Diagnosing hostile subsoil in narrow-leafed lupins

Narrow-leafed lupins have sparse, deep root systems that are not suited to fine textured or shallow soils.

Bent taproot unable to penetrate ironstone subsoil
Taproot pinched (1) with only a single lateral root (2) penetrating the subsoil down an old root channel
Shallow ironstone area with scattered larger plants and patches where the taproot has penetrated the ironstone

What to look for

    Paddock

  • Soils compacted by machinery have a distinct compaction layer or pan in the subsoil with a blocky structure and fractures, and a distinct upper and lower boundary.
  • Soils with fine textured subsoils, cemented layers such as silcretes, dense laterite or red-brown hardpans, or free lime.
  • These soils frequently have other constraints such as waterlogging, high alkalinity and salinity.

      Paddock

    • Soils compacted by machinery have a distinct compaction layer or pan in the subsoil with a blocky structure and fractures, and a distinct upper and lower boundary.
    • Soils with fine textured subsoils, cemented layers such as silcretes, dense laterite or red-brown hardpans, or free lime.
    • These soils frequently have other constraints such as waterlogging, high alkalinity and salinity.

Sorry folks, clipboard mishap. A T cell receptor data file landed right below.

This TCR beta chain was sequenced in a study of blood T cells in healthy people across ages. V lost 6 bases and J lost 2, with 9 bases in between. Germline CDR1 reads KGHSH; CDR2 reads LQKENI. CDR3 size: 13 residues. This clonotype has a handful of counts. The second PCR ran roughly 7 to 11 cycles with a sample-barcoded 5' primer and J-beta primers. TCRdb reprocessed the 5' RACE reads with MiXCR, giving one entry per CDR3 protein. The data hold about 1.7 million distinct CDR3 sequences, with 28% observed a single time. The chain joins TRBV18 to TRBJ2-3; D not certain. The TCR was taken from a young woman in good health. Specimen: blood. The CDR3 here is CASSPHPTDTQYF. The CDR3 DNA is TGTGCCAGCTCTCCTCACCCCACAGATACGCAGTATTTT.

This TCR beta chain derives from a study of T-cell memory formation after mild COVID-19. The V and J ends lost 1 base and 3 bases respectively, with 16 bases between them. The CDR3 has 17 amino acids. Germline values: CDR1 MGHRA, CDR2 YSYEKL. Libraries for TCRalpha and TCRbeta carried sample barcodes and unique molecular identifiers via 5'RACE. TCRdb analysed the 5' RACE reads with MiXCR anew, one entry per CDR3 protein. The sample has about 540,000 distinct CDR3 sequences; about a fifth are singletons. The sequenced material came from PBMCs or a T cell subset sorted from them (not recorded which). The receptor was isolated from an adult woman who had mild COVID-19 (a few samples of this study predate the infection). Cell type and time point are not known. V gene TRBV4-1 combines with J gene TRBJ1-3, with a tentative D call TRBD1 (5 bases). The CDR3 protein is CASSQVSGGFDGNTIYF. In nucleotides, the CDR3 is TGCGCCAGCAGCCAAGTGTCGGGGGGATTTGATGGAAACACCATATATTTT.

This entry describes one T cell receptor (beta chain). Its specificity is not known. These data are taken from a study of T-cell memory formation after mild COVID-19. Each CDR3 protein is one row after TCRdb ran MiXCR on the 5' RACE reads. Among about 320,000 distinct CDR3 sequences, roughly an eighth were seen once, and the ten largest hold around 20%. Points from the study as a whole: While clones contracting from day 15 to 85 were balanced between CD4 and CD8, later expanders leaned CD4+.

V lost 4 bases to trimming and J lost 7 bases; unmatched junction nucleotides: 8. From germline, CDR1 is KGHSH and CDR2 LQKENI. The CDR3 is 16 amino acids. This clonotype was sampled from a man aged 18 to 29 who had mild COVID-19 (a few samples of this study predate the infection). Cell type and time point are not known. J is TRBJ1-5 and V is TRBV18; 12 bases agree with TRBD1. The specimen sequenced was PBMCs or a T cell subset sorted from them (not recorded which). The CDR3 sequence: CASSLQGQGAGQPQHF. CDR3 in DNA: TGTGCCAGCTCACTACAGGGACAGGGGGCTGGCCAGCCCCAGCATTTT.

• Plants establish and may grow well in winter, but growth is severely reduced when the temperature rises and topsoils dry.
  • Water-stressed plants.
  • Plants are more susceptible to waterlogging and spring water stress.
  • The taproot may be bent and shortened where it meets the hostile layer.

What else could it be

Condition Similarities Differences
Diagnosing spring drought in narrow-leafed lupins Reduced yield, early death More general distribution
Diagnosing salinity in narrow-leafed lupins Reduced yield, early death In saline areas

Where does it occur?

  • Narrow-leafed lupins have sparse, deep roots are not well suited to fine textured or shallow soils. On these soils, they use water less efficiently than other grain legumes and usually produce lower yields, especially in low rainfall environments. They can yield well in environments or seasons which have a cool and mild finish, where they do not need to rely on water stored deep in the soil profile.
  • Narrow-leafed lupins grow poorly in soils containing free calcium.
  • Fine textured soils are also more prone to waterlogging.

Management strategies

  • Avoid growing narrow-leafed lupins on these soils where possible.

Where to go for expert help

Page last updated: Wednesday, 4 February 2015 - 11:37am